Care homes for learning disabled and autistic people in England providing inadequate care

Since July 2022 I’ve been regularly reporting on care for learning disabled and autistic people that the regulator in England, the Care Quality Commission, has found to be inadequate. I have been using Twitter to share the reports, the overview findings, lowlights (they definitely aren’t highlights) and any action taken by the regulator.

I was initially also reporting on the care that they considered Requires Improvement, but there was so much of that (half of care inspected for this group this year so far – data from 1 November – has required improvement or been rated inadequate), that it became unsustainable. 

As I write this, in November 2022, I’m concerned that Twitter where I have to date done most of my reporting, is imploding. It seems a little futile right now to keep adding threads onto that platform, so instead I’ve created a new curated content section on my website where I’ll list the inadequate reports as they are published by CQC.

I’m yet to decide whether to also highlight some of the contents of the reports on my mastodon account, or how to share them. Curating the reports is a simple step, but my concern has always been that people don’t tend to open and read them – they are all routinely available on the CQC website, but it feels like the content is hidden horror, that really should be more out in the open.

For now an overview of the current ‘state’ of social care, with a specific look at care for learning disabled and autistic people, from the CQC data released on 1 November (with apologies to anyone who may have seen me share some of this on Twitter already).

There are 14,843 care homes in England, providing 453,687 beds (which we’ll shorthand to people even though they may not all be full and increasingly we’re hearing reports of care homes with empty beds because they’re unable to staff safely).

Of the 14,843 homes, 12.5% have no registered manager. This despite it being a legal requirement to have one. The registered manager and the provider are legally responsible for how the service is run and for the quality and safety of the care provided.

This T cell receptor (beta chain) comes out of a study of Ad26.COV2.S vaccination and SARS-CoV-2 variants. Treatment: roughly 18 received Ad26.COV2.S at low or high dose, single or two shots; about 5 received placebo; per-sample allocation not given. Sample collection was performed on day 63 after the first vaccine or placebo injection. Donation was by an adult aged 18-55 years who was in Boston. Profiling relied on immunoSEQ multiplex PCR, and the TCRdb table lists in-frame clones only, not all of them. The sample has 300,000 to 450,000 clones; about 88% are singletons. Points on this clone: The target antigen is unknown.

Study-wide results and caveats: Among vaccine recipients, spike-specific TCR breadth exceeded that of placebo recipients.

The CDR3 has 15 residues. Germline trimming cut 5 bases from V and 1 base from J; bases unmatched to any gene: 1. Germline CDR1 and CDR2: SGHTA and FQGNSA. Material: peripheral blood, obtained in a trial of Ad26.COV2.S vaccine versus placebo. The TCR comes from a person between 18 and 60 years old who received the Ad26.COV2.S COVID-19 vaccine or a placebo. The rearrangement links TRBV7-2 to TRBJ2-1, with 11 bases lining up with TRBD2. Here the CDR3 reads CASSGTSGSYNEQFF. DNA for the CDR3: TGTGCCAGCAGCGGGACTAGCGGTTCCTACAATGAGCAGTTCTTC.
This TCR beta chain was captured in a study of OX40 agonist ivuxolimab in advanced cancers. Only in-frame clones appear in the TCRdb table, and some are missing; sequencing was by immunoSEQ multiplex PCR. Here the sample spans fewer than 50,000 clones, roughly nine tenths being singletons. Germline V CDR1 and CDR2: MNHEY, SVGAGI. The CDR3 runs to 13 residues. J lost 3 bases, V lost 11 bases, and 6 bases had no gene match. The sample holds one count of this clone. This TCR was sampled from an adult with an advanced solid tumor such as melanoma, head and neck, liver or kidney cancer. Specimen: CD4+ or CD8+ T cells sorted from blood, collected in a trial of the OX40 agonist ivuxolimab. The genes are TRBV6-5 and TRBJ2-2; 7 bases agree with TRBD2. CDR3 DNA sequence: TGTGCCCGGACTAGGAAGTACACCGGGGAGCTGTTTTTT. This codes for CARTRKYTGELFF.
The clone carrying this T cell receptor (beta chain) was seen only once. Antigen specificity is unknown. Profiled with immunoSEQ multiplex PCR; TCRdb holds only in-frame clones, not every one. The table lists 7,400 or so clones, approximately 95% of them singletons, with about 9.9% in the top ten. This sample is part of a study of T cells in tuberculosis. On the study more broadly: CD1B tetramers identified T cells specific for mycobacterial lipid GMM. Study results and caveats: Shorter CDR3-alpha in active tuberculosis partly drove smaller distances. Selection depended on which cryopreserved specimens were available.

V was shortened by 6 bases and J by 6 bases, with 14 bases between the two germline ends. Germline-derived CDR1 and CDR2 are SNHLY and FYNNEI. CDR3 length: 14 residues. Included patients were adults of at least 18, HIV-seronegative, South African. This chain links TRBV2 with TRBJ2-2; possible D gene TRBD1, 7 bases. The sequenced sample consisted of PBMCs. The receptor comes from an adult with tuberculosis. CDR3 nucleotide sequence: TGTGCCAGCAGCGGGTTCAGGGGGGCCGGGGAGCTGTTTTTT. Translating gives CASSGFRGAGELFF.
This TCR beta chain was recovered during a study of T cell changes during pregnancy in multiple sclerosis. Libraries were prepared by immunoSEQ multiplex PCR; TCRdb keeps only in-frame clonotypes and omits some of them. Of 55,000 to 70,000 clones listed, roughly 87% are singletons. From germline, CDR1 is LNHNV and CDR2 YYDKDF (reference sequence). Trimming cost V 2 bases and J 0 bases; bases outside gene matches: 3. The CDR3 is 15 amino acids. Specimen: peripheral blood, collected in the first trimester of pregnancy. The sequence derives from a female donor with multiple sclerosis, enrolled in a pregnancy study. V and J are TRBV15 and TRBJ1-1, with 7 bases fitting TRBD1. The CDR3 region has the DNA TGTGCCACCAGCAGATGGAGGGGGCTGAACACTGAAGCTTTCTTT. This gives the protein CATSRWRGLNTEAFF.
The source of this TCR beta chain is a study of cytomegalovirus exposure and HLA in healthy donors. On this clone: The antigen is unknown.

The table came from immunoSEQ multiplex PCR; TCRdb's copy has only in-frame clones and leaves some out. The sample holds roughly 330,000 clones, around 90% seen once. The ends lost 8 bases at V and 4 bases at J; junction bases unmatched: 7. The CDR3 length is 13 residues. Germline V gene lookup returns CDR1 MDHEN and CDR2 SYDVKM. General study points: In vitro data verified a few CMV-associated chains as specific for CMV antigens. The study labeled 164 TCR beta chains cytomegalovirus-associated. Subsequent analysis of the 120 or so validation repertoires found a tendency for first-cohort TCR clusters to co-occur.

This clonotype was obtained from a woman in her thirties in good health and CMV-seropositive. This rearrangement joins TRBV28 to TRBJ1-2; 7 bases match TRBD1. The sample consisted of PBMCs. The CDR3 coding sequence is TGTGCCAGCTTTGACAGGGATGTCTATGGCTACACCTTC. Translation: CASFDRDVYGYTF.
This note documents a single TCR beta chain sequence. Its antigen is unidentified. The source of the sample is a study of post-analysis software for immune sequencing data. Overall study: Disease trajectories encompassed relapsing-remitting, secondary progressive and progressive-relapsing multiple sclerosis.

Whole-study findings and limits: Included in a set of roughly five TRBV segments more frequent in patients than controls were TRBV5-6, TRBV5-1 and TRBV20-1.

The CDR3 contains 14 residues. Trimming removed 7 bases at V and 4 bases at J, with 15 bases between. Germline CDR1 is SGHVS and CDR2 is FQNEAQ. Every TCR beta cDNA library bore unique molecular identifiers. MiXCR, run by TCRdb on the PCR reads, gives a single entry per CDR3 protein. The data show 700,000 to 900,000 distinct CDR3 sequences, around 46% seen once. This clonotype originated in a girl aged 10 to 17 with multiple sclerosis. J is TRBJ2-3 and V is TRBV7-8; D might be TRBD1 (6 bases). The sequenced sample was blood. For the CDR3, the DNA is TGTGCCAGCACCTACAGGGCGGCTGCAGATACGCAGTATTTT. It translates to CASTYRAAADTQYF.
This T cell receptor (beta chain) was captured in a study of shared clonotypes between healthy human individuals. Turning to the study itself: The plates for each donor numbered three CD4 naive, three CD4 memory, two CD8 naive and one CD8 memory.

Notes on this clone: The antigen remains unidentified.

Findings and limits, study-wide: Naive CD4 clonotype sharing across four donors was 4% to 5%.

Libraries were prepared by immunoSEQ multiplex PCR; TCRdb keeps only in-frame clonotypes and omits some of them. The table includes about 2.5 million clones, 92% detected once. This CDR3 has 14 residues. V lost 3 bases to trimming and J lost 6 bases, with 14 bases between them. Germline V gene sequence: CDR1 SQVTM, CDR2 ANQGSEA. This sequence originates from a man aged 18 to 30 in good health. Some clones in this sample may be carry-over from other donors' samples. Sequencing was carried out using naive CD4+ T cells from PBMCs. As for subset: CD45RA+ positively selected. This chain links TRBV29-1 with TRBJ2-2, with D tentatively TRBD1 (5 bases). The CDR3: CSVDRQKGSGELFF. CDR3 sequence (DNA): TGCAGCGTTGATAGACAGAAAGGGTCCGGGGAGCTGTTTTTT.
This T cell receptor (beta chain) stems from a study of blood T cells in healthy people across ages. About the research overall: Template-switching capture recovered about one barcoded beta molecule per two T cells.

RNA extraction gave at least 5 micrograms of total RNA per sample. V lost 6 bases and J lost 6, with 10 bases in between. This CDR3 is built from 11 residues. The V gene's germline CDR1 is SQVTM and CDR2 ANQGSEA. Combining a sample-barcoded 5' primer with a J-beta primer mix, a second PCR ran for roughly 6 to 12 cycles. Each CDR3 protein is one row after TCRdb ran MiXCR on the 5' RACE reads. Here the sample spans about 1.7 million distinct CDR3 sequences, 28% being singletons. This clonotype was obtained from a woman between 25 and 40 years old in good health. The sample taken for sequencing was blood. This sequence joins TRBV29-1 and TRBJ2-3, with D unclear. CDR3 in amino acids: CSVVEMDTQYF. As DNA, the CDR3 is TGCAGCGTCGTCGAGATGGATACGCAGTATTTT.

As for the care provided:

% of people receiving care that is
20Requiring improvement
0.02Insufficient evidence to rate
3.5Not yet inspected

This suggests that 1 in 5 people are receiving sub-standard care. We should also be mindful that a CQC rating of ‘good’ isn’t necessarily what you’d expect either. Good means that all required standards are met, it doesn’t mean that anything exceptional is happening.

If we just rely on this overall, somewhat historic data we’re not getting a current picture because 70% of care homes have not been inspected since 2020. Which to my mind feels like a lot of historic ratings and a considerable amount of optimism.

If we dig into the data further, and look at the 30% of all care homes that have been inspected in 2021 and 2022, how does the picture change? Short answer, it paints a much more bleak picture.

Let’s start by looking at this year, to date, 2022.

There are 2,637 inspection ratings are available, covering 96,164 beds. What care do people receive?

%of people receiving care that is
42Requiring improvement
1Insufficient evidence to rate

Take that in a minute.

Half the people receiving social care in care homes inspected this year so far, are deemed to receive care that does not meet minimum standards. Less than 1% of people are receiving care that is outstanding, and I’m certain that if it were care for ourselves or our loved ones we’d want them to receive outstanding care.

What about care for “Service user band: learning disability or autistic spectrum disorder”, is that the same?

On 1 November there were 5,313 care homes in England, providing 64,362 beds to learning disabled and/or autistic people. Of those 12% have no registered manager (642 homes).

How does care look? Well let’s start with the overall picture, including historic data.

%of people receiving care that is
17Requiring improvement
0.02Insufficient evidence to rate
1.6Not yet inspected

So again, 1 in 5 people were receiving substandard care.

However, if we look under the optimism cloak and explore recent ratings for care homes for learning disabled and autistic people. Is it much different?

There have been 737 ratings published so far this year, covering 10,976 beds (or people in their homes). Resulting in a much, much less positive outlook.

%of people receiving care that is
44Requiring improvement
0.2Insufficient evidence to rate

58% of learning disabled and autistic people living in care homes in England inspected this year, are not receiving care that meets minimum standards.


I know that some people will read this and immediately jump to the fact that the regulator, the Care Quality Commission have changed to a more proactive approach to regulation recently, visiting when they’re alerted to concerns, not just regular routine inspections.